An exploration of young men’s understanding of manhood and manliness: Wembezi township.
Hlophe, Samukelisiwe Lily.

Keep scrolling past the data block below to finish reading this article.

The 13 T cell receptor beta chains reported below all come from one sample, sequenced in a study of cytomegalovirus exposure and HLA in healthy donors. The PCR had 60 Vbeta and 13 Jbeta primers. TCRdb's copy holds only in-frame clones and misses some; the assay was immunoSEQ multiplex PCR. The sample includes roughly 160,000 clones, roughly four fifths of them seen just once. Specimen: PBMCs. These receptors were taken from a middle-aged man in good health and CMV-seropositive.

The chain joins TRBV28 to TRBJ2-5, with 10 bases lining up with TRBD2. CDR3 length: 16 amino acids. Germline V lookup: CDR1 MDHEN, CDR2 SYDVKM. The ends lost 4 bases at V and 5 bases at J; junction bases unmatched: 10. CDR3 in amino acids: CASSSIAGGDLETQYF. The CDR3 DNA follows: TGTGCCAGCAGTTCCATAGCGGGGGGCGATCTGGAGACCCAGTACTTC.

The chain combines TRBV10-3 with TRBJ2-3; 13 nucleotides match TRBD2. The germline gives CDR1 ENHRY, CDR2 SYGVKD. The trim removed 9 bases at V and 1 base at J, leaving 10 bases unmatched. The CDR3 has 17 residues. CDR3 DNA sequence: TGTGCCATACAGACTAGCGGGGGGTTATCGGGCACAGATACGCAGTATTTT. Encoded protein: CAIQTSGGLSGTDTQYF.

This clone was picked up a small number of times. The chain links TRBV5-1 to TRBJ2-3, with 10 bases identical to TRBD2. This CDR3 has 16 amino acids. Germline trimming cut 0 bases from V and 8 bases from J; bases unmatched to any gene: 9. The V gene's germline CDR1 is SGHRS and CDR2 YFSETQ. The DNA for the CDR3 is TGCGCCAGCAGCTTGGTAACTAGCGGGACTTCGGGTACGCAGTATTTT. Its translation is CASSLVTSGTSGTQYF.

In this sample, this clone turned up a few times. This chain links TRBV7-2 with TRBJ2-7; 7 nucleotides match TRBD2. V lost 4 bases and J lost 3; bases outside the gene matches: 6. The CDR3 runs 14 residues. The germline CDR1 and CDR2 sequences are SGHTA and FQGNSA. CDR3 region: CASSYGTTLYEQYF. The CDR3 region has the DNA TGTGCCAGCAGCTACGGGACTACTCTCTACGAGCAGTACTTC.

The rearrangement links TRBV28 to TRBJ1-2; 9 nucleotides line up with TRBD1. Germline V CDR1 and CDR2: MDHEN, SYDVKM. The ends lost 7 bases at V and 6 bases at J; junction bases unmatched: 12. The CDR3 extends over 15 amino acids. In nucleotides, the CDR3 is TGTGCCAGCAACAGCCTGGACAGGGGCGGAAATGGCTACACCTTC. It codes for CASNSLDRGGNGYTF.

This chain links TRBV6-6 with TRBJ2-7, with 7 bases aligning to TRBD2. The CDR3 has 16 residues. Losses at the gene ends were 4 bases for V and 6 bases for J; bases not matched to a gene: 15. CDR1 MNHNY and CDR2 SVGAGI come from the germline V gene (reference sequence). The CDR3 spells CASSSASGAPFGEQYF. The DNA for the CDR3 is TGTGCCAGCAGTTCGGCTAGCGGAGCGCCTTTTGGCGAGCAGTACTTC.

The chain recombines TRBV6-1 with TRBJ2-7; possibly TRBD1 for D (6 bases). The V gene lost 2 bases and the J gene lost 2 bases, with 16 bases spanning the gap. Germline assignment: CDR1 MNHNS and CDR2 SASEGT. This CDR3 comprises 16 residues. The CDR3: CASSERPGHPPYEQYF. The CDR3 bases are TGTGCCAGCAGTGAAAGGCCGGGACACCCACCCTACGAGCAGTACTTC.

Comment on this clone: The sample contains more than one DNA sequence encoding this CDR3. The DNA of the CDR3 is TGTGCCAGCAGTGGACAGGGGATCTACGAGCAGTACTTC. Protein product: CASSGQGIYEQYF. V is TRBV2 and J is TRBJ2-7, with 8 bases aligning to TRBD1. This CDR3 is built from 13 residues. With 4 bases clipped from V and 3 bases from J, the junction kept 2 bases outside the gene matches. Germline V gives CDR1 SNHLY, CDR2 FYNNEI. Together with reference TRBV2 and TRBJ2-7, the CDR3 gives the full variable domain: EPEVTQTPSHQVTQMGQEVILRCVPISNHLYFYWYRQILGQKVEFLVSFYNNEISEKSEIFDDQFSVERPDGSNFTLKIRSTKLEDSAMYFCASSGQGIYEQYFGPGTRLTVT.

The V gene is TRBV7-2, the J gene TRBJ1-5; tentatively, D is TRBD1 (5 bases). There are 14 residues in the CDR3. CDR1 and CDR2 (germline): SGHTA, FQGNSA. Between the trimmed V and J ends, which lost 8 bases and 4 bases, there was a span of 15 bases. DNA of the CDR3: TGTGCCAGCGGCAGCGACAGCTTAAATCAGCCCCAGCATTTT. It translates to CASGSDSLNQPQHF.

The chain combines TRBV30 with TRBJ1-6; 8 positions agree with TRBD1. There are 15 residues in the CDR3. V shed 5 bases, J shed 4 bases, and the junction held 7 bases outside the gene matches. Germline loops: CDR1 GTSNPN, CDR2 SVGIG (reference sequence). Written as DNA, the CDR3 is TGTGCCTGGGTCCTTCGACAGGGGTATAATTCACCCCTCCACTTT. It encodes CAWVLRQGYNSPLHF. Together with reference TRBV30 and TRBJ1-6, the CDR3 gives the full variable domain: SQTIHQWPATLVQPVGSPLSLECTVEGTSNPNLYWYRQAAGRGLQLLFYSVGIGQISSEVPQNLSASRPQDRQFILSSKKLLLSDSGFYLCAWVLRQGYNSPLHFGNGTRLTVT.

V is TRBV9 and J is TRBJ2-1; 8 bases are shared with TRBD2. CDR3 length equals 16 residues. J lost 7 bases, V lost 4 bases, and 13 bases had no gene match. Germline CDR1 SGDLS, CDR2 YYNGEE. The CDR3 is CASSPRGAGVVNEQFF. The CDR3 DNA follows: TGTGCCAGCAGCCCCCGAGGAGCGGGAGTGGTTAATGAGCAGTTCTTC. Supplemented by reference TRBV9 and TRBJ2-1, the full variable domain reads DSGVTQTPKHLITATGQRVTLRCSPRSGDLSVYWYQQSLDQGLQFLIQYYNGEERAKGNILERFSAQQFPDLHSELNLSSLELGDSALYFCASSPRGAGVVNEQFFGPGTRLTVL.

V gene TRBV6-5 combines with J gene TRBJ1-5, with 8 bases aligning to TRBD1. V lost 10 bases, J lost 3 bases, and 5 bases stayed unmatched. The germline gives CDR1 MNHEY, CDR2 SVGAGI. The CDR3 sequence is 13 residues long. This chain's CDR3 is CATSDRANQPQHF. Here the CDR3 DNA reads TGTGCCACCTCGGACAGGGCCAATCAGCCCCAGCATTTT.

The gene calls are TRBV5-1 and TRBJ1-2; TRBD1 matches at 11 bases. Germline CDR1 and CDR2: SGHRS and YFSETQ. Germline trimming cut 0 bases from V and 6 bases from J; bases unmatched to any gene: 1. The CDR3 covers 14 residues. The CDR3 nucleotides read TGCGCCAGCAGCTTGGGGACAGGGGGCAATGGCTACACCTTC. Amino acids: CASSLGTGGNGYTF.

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This study aimed to describe the identities of manhood and manliness according to the young men of Wembezi Township through qualitatively collected interview data. It also aimed to identify meanings attached to manhood and manliness by the participants. The study employed the concept of hegemonic masculinity as a theoretical lens for interrogating the construction of manliness and manhood in Wembezi Township. Fifteen young men aged between 18 and 25 were recruited using a purposive sampling strategy. Data was collected through semi-structured interviews and analysed thematically. The research findings revealed that manhood and manliness among young men in Wembezi is primarily understood in terms of ‘man’ as the breadwinner, provider, and head of the family. However, the study found that there was no uniformity in the young men’s conceptions of manhood, as certain ideals upheld by some young men conflicted with those held by others. There was also a significant level of ambivalence between participants in these findings which supports the general perception and notion that the concept of manhood is fluid, unstable and multiple. This was seen in behavioural patterns, views and attitudes of the men to portray particular masculinities, such as strength in the face of illness, which at the same time posed challenges to the construction of masculinities. Social institutions such as schools and family homes emerged both as significant sources of and platforms for the construction of manhood identities and manliness in Wembezi Township. It is recommended that male gender construction and practices that promote and reinforce hegemonic masculinities be investigated further in order to better understand the phenomenon.